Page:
This NOSI is based on expert discussions from the NIH 2018 AD Summit, 2020 Dementia Care and Caregiving Summit2019 ADRD Research Summit, and NIA workshops, including Gaps in the Dementia Care Workforce: Research Update and Data Needs (2019). 

Objectives

Broad areas of interest for this NOSI include (1) how economic and policy factors and demands as well as features of the work environment drive the composition and quality of the dementia care workforce; (2) demographic and familial factors that influence demand for and supply of dementia care workers; (3) training and certification effects on quality and retention of dementia care workers; and (4) the development of data resources required to study these issues.

Example research topics of interest include, but are not limited to, investigating and characterizing the following: 

  • The impacts of labor market policy on the long-term care workforce and the quality of care that it delivers 
  • How regulatory and economic incentives and constraints impact dementia care workforce policy and practice 
  • The availability of the dementia care workforce now and in the future, including all types of care providers such as clinicians, nursing staff, CNAs, home health aides, and occupational and physical therapists 
  • Barriers to, and effective strategies for, expanding and strengthening a diverse and culturally competent dementia care workforce
  • The economic and health impact on persons living with AD/ADRD and their families, and on health systems, attributable to current and projected future dementia and aging workforce limitations 
  • The financial implications and health impacts to persons living with dementia, their caregivers and families, and accountable entities under varying payer conditions (e.g., Medicaid, health insurance, out-of-pocket, long-term care insurance) 
  • The impact of nursing home staffing levels, types, and quality on health outcomes for resident populations that increasingly consist of persons with AD/ADRD 
  • Disparities in quality of paid dementia care, access to paid dementia care, and health outcomes for vulnerable or at-risk AD/ADRD populations, including persons with low income or poor housing conditions, chronic or comorbid conditions, and lack of access to culturally competent paid dementia care 
  • The impact of requirements for employers to provide opportunities for paid and unpaid leave for family caregivers, including reduction of stress, poor health outcomes, and financial burden and potential costs such as missed opportunities for advancement at work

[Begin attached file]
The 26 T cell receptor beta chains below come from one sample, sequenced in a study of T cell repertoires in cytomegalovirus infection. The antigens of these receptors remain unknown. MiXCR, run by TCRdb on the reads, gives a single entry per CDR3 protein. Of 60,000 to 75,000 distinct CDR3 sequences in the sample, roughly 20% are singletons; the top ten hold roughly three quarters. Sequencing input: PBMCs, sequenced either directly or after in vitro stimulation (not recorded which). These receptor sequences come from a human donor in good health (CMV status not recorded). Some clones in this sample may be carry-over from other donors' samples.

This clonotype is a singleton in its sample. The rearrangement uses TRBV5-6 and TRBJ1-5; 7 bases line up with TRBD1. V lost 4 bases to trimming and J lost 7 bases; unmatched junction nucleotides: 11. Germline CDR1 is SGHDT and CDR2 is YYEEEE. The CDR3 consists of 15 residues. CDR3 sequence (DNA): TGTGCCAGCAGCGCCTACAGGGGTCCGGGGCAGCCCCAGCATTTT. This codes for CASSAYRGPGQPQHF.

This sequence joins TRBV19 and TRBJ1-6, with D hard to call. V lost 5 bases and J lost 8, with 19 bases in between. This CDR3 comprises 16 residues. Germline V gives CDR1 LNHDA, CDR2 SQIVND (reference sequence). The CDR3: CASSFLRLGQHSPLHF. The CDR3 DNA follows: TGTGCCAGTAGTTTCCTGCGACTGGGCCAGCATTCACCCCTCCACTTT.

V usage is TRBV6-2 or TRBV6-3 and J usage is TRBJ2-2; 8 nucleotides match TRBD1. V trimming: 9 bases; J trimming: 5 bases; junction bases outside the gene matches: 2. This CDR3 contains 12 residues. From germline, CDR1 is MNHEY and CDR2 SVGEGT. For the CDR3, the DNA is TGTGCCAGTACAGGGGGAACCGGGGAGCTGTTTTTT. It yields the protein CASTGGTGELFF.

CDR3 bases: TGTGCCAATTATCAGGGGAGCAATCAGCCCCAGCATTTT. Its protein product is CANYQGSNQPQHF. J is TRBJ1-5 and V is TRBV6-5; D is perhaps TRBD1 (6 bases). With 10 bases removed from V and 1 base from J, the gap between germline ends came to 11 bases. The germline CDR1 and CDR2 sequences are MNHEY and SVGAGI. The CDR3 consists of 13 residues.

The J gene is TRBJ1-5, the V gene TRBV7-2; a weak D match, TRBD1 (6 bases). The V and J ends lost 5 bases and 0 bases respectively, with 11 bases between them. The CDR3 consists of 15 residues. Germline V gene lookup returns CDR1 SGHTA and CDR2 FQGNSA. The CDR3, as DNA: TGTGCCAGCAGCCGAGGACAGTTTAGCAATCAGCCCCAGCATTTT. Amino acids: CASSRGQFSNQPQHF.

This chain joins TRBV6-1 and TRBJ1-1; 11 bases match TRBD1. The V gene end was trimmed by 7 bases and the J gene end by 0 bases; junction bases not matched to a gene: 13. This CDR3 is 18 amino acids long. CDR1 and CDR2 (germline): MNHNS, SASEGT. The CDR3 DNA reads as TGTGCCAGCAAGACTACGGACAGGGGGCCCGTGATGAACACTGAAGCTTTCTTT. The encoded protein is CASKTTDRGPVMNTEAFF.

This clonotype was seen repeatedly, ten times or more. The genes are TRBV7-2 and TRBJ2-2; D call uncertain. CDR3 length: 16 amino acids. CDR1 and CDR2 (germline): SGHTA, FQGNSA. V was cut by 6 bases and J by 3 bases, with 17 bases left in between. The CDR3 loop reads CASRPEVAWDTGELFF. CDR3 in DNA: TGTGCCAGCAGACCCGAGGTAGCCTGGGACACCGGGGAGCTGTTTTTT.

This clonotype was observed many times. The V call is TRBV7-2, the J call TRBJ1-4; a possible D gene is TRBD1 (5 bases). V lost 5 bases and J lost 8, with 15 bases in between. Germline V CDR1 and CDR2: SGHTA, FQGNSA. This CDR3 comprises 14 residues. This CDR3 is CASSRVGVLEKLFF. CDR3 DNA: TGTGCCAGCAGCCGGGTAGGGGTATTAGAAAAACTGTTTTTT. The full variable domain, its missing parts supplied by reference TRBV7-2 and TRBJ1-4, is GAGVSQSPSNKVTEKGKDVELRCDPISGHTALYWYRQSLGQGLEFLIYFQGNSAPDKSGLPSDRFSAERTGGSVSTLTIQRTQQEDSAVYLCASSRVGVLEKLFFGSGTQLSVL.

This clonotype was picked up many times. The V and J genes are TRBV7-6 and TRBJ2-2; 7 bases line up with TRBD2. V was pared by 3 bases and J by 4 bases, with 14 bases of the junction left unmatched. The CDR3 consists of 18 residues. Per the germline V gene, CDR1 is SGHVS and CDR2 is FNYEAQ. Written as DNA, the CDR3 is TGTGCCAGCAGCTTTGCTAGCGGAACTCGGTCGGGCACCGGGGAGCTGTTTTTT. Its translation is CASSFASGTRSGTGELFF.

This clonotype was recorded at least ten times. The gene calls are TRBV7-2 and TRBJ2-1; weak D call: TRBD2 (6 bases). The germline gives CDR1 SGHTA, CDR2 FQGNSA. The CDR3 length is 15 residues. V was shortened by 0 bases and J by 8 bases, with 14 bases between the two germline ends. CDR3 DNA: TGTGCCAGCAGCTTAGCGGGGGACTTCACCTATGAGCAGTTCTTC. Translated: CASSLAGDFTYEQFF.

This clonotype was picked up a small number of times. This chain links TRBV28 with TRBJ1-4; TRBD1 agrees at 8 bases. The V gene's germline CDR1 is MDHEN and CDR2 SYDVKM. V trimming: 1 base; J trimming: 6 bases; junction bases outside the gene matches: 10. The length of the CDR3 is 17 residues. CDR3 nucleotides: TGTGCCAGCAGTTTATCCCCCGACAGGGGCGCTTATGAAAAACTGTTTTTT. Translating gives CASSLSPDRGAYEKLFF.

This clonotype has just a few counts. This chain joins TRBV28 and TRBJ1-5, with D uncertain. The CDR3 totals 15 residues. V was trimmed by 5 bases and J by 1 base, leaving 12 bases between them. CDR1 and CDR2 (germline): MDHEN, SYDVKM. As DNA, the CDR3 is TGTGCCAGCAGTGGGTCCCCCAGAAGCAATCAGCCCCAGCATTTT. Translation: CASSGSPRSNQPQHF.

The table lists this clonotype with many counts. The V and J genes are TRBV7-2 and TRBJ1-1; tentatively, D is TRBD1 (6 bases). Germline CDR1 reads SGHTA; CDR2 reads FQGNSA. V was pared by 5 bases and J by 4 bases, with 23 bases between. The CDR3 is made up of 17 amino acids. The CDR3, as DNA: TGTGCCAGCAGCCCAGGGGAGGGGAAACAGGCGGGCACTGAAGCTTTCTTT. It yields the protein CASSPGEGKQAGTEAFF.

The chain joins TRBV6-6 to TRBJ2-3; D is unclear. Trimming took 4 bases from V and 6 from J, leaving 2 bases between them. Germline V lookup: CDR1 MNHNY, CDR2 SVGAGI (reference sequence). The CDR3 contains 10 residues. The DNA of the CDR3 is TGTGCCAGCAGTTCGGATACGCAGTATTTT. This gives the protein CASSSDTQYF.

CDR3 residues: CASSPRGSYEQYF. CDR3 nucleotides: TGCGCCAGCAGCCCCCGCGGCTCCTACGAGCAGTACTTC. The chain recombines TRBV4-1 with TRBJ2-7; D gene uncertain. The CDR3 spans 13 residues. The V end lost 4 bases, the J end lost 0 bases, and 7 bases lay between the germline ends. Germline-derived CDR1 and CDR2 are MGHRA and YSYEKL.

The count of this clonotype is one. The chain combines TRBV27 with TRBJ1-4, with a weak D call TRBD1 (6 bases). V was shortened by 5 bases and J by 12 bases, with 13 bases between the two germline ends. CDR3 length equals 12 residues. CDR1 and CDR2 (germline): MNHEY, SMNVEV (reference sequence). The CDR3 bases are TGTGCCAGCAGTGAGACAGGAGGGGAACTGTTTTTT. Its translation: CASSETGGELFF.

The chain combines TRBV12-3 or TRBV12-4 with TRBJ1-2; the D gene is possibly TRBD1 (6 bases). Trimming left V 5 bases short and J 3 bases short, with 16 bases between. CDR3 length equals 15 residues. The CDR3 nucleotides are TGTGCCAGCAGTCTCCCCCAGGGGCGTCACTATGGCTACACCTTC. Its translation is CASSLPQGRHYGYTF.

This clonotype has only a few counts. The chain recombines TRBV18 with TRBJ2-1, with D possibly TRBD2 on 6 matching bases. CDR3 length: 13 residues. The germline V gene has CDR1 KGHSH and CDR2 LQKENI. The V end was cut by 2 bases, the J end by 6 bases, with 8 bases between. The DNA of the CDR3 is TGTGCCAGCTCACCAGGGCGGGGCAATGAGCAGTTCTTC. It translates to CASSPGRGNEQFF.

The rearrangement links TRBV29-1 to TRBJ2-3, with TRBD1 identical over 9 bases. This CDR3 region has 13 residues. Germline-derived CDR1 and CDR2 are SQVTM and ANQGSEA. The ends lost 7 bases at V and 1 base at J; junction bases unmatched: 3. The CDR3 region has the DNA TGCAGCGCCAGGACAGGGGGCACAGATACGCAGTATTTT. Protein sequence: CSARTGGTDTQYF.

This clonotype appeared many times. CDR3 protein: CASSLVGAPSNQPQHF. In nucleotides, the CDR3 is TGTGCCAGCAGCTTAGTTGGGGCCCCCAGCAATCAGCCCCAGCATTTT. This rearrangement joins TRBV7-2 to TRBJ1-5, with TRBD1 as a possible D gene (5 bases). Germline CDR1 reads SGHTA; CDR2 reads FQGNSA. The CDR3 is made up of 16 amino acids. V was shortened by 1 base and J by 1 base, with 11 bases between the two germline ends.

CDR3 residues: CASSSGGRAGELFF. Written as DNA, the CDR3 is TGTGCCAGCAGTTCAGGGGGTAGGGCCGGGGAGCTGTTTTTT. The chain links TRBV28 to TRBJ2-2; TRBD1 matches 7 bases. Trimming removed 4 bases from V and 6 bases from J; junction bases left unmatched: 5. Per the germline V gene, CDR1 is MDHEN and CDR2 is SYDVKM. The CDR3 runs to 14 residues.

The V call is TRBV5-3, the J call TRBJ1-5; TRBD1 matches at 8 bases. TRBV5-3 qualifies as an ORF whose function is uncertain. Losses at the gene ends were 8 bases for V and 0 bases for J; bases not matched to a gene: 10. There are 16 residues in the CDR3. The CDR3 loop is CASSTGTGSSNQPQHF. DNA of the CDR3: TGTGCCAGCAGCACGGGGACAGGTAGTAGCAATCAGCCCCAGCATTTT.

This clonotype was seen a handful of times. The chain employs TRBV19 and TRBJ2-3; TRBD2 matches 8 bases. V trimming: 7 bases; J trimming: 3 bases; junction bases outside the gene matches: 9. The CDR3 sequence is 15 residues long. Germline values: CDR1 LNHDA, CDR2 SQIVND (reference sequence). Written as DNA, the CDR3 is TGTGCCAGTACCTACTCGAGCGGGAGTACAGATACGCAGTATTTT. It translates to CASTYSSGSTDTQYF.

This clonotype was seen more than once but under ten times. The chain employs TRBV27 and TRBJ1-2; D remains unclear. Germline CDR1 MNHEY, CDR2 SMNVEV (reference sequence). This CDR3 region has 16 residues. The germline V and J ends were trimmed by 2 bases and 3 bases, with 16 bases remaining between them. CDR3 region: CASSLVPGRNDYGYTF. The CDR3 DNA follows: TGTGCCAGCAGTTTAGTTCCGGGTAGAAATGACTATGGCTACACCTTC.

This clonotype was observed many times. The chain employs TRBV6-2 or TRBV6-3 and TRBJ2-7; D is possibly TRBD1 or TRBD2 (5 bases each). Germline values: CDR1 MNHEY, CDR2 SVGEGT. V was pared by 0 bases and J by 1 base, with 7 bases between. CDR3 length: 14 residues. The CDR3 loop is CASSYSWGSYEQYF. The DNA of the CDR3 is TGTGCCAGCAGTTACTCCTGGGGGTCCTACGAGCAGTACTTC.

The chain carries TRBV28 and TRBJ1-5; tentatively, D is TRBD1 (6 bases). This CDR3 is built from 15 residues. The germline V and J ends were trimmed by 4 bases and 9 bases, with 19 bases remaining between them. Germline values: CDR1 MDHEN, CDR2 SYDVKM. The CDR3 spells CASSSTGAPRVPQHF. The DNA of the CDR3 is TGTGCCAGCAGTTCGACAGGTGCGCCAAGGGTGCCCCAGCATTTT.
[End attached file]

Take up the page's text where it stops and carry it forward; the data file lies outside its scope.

• Impact of types of certification for the direct dementia care workforce on work experience, job quality, or health outcomes 
  • The features of effective programs for dementia care workforce management and enhancement 
  • Effective strategies to support existing caregivers in the workforce to address issues such as skills training and precarious employment 
  • The health outcomes implications of paid provider training on persons living with AD/ADRD and their families (e.g., CNA training on medication management impact on health outcomes) 
  • The relationship between family care partners/caregivers and paid in-home care partners/caregivers, and the implications of paying family members to provide direct care on the quality of life for the person living with dementia and their caregivers

Application and Submission Information

This notice applies to due dates on or after March 11, 2022 and subsequent receipt dates through November 13, 2024. 

Submit applications for this initiative using one of the following funding opportunity announcements (FOAs) or any reissues of these announcement through the expiration date of this notice.

  • PAR-22-093, Research on Current Topics in Alzheimer's Disease and Its Related Dementias (R01 Clinical Trial Optional)
  • PAR-22-094, Research on Current Topics in Alzheimer's Disease and Its Related Dementias (R21 Clinical Trial Not Allowed)

All instructions in the SF424 (R&R) Application Guide and the funding opportunity announcement used for submission must be followed, with the following additions:

For funding consideration, applicants must include “NOT-AG-21-049” (without quotation marks) in the Agency Routing Identifier field (box 4B) of the SF424 R&R form. Applications without this information in box 4B will not be considered for this initiative.

Applications nonresponsive to terms of this NOSI will not be considered for the NOSI initiative.

Inquiries

Please direct all inquiries to the contacts in Section VII of the listed funding opportunity announcements with the following additions/substitutions:

John W. R. Phillips, Ph.D.
National Institute on Aging (NIA)
Telephone: 301-496-3136
Email: john.phillips@nih.gov

Elena Fazio, Ph.D.
National Institute on Aging (NIA)
Telephone: 301-496-3136
Email: elena.fazio@nih.gov